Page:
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With: (voices) Regina King, John Witherspoon, Cedric Yarbrough, Gary Anthony Williams, Jill Talley, Gabby Soleil, Samuel L. Jackson
Written by: Aaron McGruder, Rodney Barnes, Yamara Taylor, etc.
Directed by: Anthony Bell, Joe Horne, Seung Eun Kim, Lesean Thomas, etc.
MPAA Rating: Unrated
Running Time: 232
Date: 03/18/2013

The Boondocks: The Complete First Season (2005)

3 1/2 Stars (out of 4)

Huey X

By Jeffrey M. Anderson

How can you not love an animated series that starts with the lead character stepping up to a mike at a garden party and saying: "Jesus was black, Ronald Reagan was the devil and the government is lying about 9/11"?

The fifteen half-hour episodes comprising the first season of "The Boondocks" have recently been released as part of a new 3-disc set by Sony Home Entertainment.

Creator Aaron McGruder has written and drawn the superb "Boondocks" comic strip for years and, apparently, this series was envisioned at the same time. But he was clever enough to concoct different rhythms and jokes for the small screen than for the strip. Here, we have color, movement, voice inflection, quick cutting (as opposed to the one-two-three-four of a comic strip), and room for fantasy sequences.

In both mediums, McGruder still has the betterment of African-Americans in mind. An educated ten year-old, Huey Freeman (voiced by Regina King), has grown cynical about the black man's place in the world. His younger brother Riley (also voiced by King) is more of a troublemaker, fancying himself more along the lines of a traditional gangsta rapper. And their grandfather (voiced by John Witherspoon) in the relative safety of white suburbia. Outcasts in their neighborhood, but also outcasts within the black community, these characters have the opportunity to comment upon, and sometimes take action to improve, their situation. One character, Uncle Ruckus (Gary Anthony Williams), is a black man who constantly argues that African Americans had it better when they were slaves.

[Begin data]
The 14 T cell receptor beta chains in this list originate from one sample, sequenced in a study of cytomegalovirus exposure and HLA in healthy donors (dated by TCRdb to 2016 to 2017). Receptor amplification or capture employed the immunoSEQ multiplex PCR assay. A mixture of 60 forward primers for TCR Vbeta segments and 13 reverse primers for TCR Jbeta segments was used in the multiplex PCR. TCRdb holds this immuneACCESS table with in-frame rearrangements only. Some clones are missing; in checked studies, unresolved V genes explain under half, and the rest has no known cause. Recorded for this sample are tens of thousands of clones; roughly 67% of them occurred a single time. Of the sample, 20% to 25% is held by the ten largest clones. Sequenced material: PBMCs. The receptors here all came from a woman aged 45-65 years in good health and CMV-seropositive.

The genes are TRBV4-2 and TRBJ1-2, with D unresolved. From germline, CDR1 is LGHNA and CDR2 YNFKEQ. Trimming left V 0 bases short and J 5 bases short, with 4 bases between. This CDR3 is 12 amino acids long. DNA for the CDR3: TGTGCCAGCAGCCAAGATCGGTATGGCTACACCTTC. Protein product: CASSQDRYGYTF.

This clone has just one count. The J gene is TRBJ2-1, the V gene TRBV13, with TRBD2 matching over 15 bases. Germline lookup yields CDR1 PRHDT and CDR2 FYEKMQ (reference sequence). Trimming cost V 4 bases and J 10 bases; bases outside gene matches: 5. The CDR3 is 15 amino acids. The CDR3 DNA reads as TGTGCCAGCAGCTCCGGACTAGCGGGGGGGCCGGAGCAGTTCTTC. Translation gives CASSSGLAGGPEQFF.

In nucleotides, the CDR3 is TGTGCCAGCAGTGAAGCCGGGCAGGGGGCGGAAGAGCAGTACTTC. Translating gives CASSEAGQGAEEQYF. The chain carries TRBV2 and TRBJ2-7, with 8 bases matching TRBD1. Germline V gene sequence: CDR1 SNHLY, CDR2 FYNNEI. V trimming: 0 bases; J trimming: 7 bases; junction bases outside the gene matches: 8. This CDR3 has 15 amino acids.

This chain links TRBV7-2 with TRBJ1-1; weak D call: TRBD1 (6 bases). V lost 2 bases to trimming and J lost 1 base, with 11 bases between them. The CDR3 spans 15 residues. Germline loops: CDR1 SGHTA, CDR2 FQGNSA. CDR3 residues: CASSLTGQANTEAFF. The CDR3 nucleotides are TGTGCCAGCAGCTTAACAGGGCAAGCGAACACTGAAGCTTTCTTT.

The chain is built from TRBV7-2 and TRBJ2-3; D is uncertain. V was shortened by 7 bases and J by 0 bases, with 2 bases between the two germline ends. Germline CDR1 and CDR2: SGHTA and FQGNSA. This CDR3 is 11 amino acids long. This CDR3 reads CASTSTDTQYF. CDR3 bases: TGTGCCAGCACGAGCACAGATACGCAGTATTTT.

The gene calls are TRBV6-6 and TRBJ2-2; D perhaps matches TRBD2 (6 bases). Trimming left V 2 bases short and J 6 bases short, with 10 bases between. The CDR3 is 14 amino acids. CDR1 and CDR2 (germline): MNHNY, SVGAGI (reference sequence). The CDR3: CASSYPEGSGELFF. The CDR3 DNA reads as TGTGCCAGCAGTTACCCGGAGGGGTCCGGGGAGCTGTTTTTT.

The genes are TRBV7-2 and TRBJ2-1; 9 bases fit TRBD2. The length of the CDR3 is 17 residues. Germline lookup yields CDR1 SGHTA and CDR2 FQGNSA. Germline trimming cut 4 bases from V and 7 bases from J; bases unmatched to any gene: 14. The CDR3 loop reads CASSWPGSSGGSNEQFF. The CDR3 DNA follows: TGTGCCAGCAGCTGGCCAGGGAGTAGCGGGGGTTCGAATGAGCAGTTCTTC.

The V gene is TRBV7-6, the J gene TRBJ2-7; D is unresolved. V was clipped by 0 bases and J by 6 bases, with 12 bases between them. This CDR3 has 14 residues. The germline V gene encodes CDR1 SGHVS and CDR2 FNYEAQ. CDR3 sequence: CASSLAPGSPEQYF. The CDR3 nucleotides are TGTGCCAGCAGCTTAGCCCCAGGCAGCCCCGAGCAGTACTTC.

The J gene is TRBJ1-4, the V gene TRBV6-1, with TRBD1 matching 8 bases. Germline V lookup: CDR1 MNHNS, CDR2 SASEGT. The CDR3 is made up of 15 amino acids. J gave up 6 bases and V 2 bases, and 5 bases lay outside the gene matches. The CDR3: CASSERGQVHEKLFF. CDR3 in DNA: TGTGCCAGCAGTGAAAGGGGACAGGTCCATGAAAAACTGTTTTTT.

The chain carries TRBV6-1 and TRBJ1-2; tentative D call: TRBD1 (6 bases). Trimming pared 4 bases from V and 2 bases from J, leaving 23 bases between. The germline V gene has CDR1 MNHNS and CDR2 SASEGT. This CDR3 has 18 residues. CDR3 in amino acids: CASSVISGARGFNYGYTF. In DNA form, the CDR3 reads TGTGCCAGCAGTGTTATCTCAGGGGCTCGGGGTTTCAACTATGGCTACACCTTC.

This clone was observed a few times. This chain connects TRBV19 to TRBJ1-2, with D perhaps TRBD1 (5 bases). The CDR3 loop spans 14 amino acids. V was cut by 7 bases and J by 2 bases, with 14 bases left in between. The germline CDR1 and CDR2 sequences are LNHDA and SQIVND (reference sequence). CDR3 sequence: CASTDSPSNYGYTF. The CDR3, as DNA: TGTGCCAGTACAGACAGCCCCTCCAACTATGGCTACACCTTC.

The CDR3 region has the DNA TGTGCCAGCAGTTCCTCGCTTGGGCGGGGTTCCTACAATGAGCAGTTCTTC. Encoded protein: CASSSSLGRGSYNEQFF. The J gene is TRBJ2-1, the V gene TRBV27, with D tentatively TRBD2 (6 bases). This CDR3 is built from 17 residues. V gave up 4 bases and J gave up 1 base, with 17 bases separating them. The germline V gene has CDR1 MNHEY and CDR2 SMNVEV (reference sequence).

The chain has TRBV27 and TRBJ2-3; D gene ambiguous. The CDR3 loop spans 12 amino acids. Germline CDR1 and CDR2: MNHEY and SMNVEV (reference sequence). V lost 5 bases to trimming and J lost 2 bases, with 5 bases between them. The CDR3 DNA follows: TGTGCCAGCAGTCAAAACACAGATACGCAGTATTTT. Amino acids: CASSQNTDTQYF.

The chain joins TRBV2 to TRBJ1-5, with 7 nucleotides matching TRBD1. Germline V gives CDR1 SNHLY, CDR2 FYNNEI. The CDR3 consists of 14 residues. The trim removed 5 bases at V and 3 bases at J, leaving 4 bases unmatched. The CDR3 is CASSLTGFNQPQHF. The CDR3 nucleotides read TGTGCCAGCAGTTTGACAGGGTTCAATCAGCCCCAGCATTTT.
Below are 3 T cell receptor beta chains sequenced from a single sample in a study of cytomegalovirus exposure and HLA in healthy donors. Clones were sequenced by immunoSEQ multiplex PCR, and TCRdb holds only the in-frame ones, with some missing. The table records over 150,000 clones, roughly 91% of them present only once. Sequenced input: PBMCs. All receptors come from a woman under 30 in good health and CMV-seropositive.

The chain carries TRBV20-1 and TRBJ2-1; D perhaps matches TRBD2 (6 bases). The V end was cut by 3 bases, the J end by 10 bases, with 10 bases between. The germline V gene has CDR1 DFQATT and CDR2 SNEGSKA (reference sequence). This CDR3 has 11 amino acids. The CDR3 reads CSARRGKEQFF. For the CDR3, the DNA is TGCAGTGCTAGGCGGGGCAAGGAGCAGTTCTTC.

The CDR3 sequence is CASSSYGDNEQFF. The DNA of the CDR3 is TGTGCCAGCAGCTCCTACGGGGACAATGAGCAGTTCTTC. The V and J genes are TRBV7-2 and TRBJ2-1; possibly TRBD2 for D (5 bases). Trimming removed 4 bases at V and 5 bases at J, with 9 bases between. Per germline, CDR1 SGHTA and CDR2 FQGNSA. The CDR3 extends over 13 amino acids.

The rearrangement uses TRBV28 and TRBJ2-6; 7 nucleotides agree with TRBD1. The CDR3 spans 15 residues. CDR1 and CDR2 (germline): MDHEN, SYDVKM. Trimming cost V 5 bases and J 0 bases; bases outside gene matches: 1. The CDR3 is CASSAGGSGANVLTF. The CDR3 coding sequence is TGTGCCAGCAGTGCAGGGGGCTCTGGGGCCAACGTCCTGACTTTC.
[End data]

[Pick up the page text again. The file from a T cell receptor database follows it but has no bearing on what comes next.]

Like "The Simpsons," these characters sometimes find themselves on the front lines of history, such as the resurrection of Martin Luther King, or the trial of R. Kelly. In other memorable episodes, grandpa opens a soul food restaurant, Huey directs a Christmas play about Black Jesus, and a lemonade stand inspires "Do the Right Thing"-style violence. Huey and Riley also meet a pair of white Iraq war veterans who talk "gangsta" (one of which is played, hilariously, by Samuel L. Jackson).

Each episode is beautifully crafted, with an eye on lush, shadowy visuals and a pulsing, jazz-like rhythm. While some of the jokes have been patently recycled from days gone by (certain old gags from Eddie Murphy's stand-up days find their way into the scripts), the show is almost consistently funny, consistently brilliant, and, best of all, compulsively watchable.

DVD Details: Sony's three-disc DVD set comes "uncut and uncensored." Certain episodes come with crew commentary, and some episodes have a comic "Uncle Ruckus" commentary. Other extras include a making-of featurette, deleted scenes, animatics, unaired promos and printable storyboards (accessible via both PC and Mac).

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